Snakes never close their eyes, since they have no eyelids. They are deaf, but can detect vibrations. They have a good sense of smell and vision, and their forked tongues transport microscopic particles from the environment to sensory cells in pits at the roof of the mouth. A rattlesnake uses these pits to track prey it has struck and to gather information about its environment.
Snakes have a large number of ribs and vertebrae with ball-and-socket joints. Each rib is joined to one of the scales on the snake’s underside. The snake accomplishes its smooth flowing glide by hooking the ground with its scales, which are then given a backward push from the ribs. Rattlesnakes often look much larger when seen live than after they have been killed. This happens because their right lung extends almost the full length of the tubular body, and when the snakes inhale they can appear much fatter and more threatening. The expulsion of the air can produce a hiss.
Rattlesnakes, like other snakes, periodically shed their skin. When the new skin underneath is formed, the snake rubs its snout against a stone, twig, or rough surface until a hole is worn through. After it works its head free, the snake contracts its muscles rhythmically, pushing, pulling, and rubbing, until it can crawl out of the old skin, which peels off like an inverted stocking. Each molt produces a new rattle. Some rattles usually break off from older snakes. Even if no rattles have been lost, they do not indicate exact age because several rattles may be produced in one season.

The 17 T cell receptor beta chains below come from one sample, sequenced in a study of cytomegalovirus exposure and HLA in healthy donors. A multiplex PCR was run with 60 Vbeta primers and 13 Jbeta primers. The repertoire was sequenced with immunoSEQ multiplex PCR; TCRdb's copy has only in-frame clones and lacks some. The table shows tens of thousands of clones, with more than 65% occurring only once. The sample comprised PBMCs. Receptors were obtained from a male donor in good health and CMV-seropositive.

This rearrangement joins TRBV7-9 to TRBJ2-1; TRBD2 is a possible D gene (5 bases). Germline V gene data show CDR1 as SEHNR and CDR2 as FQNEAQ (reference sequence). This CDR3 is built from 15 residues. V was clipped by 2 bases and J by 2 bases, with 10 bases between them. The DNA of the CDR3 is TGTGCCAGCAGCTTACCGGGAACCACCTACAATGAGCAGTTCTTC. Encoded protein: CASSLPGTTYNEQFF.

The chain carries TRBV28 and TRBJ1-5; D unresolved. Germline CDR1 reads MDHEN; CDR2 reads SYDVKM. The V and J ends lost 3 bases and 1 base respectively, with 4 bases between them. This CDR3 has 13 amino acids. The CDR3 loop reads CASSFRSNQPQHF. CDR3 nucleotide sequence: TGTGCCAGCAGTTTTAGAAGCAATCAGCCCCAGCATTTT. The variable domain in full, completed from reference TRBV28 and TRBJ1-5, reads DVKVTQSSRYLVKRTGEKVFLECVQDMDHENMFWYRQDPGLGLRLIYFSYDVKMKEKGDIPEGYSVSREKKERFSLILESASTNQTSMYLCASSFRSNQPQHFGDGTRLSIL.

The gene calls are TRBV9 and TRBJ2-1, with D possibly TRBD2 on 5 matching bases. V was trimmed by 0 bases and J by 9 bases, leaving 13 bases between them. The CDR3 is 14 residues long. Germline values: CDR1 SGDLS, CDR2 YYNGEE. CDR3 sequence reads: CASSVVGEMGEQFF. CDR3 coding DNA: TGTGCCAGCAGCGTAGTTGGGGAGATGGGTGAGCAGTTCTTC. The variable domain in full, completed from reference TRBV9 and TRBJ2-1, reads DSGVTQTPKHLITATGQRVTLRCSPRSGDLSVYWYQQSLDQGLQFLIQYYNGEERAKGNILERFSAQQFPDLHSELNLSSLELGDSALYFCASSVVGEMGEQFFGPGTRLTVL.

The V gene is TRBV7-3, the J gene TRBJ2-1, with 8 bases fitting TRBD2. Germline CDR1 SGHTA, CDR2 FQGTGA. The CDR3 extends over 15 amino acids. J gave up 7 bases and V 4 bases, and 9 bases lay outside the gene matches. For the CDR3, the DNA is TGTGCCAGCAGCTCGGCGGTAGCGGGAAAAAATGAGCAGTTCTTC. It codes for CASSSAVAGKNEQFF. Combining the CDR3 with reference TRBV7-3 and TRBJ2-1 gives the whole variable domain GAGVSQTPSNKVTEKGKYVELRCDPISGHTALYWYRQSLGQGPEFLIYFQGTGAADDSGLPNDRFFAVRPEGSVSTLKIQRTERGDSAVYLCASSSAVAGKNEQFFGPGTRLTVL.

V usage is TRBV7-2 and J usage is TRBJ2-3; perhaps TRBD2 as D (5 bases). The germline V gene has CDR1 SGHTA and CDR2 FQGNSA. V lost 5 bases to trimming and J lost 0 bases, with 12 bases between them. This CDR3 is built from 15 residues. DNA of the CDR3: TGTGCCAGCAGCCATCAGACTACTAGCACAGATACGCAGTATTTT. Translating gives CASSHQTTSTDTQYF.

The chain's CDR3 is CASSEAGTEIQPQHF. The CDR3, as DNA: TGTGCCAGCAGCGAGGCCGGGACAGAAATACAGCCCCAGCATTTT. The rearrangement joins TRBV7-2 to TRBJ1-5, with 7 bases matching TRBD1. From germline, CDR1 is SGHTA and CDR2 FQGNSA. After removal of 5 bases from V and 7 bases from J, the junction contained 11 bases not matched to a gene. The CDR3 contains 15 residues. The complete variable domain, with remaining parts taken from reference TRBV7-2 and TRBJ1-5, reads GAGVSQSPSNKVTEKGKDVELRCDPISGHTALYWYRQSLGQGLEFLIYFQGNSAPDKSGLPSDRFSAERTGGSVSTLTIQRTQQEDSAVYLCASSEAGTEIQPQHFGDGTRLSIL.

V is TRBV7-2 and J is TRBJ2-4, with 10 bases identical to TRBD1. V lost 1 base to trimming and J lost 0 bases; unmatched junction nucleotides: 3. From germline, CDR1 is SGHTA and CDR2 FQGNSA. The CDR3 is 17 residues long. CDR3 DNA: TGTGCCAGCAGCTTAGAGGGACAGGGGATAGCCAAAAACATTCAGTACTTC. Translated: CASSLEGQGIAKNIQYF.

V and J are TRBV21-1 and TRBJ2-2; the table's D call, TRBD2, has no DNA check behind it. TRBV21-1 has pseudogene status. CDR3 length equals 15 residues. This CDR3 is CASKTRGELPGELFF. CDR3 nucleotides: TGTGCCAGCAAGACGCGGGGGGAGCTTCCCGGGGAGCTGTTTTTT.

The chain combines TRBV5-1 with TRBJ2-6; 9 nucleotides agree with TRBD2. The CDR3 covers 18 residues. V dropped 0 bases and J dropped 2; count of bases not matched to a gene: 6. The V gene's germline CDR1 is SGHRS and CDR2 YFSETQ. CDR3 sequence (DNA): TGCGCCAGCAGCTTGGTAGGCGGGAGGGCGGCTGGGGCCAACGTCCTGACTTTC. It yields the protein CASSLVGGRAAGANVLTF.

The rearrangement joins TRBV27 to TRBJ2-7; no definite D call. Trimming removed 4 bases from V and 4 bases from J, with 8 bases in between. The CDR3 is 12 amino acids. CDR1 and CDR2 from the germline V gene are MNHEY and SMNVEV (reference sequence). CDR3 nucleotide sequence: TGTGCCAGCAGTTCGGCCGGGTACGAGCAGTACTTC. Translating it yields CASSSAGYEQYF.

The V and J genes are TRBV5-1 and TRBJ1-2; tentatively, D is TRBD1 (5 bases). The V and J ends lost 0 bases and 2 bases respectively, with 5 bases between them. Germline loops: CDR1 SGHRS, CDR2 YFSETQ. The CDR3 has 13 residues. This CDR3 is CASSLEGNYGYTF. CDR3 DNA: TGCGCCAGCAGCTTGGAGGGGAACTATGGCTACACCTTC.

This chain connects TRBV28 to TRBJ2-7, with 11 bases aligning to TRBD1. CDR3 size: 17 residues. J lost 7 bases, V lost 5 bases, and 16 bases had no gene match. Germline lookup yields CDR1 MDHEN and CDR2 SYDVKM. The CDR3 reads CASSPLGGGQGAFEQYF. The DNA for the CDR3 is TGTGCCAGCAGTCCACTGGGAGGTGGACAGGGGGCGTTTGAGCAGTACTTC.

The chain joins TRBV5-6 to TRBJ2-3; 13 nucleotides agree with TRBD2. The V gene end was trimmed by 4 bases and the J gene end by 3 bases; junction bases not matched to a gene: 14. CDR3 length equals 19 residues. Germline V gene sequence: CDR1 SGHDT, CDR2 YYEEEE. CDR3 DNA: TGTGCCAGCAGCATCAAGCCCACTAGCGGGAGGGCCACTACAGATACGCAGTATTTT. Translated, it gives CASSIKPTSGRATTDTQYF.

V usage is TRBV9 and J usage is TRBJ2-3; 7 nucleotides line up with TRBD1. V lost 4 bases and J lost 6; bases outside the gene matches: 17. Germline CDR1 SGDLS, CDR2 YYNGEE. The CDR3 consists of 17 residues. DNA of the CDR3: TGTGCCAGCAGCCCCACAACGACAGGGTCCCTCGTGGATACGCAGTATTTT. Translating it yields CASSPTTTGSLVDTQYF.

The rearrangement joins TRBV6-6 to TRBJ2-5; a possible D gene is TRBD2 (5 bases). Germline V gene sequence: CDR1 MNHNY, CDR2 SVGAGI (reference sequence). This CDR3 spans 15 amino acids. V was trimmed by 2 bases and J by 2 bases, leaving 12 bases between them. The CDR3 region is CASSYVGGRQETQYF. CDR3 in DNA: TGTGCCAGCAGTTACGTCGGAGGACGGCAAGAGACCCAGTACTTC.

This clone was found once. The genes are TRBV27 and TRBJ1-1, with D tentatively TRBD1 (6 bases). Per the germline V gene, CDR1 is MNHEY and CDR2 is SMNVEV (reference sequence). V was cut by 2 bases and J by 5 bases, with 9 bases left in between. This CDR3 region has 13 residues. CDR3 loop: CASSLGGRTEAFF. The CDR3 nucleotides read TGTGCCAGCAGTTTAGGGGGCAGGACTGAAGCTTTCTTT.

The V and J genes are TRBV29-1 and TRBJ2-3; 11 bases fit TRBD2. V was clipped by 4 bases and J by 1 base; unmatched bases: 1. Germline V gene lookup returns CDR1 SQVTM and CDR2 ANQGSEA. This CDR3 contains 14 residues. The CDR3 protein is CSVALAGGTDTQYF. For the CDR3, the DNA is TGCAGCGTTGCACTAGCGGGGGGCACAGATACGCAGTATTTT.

Even though the optimum temperature for rattlesnakes is around 77oto 89o F (25o to 32o C), the greatest period of activity is spring, when they come out of hibernation and are seeking food. If lizards are active, be alert for rattlesnakes. The activity period for rattlers can vary from about 10 months or so in warm southern regions to perhaps less than 5 months in the north and at high elevations. Depending upon availability of good, dry denning sites below the frost line, rattlesnakes may hibernate alone or in small numbers. However, sometimes they den in large groups of several hundred in abandoned prairie dog burrows or rock caverns, where they lie torpid in groups or “balls.” All dens must be deep enough so the temperature is not affected by occasional warm days. If not, the snakes might emerge too early in spring only to become sluggish and vulnerable should the weather again turn cold. Since snakes are cold-blooded animals and their body temperature is altered by air temperature, refrigeration makes them sluggish and easy to handle for displaying.
Rattlesnakes usually see humans before humans see them, or they detect soil vibrations made by walking. They coil for protection, but they can strike only from a third to a half of their body length. Rattlers rely on surprise to strike prey. Once a prey has been struck, but not killed, it is unlikely that it will be struck again. Experienced rodents and dogs can evade rattlesnake strikes.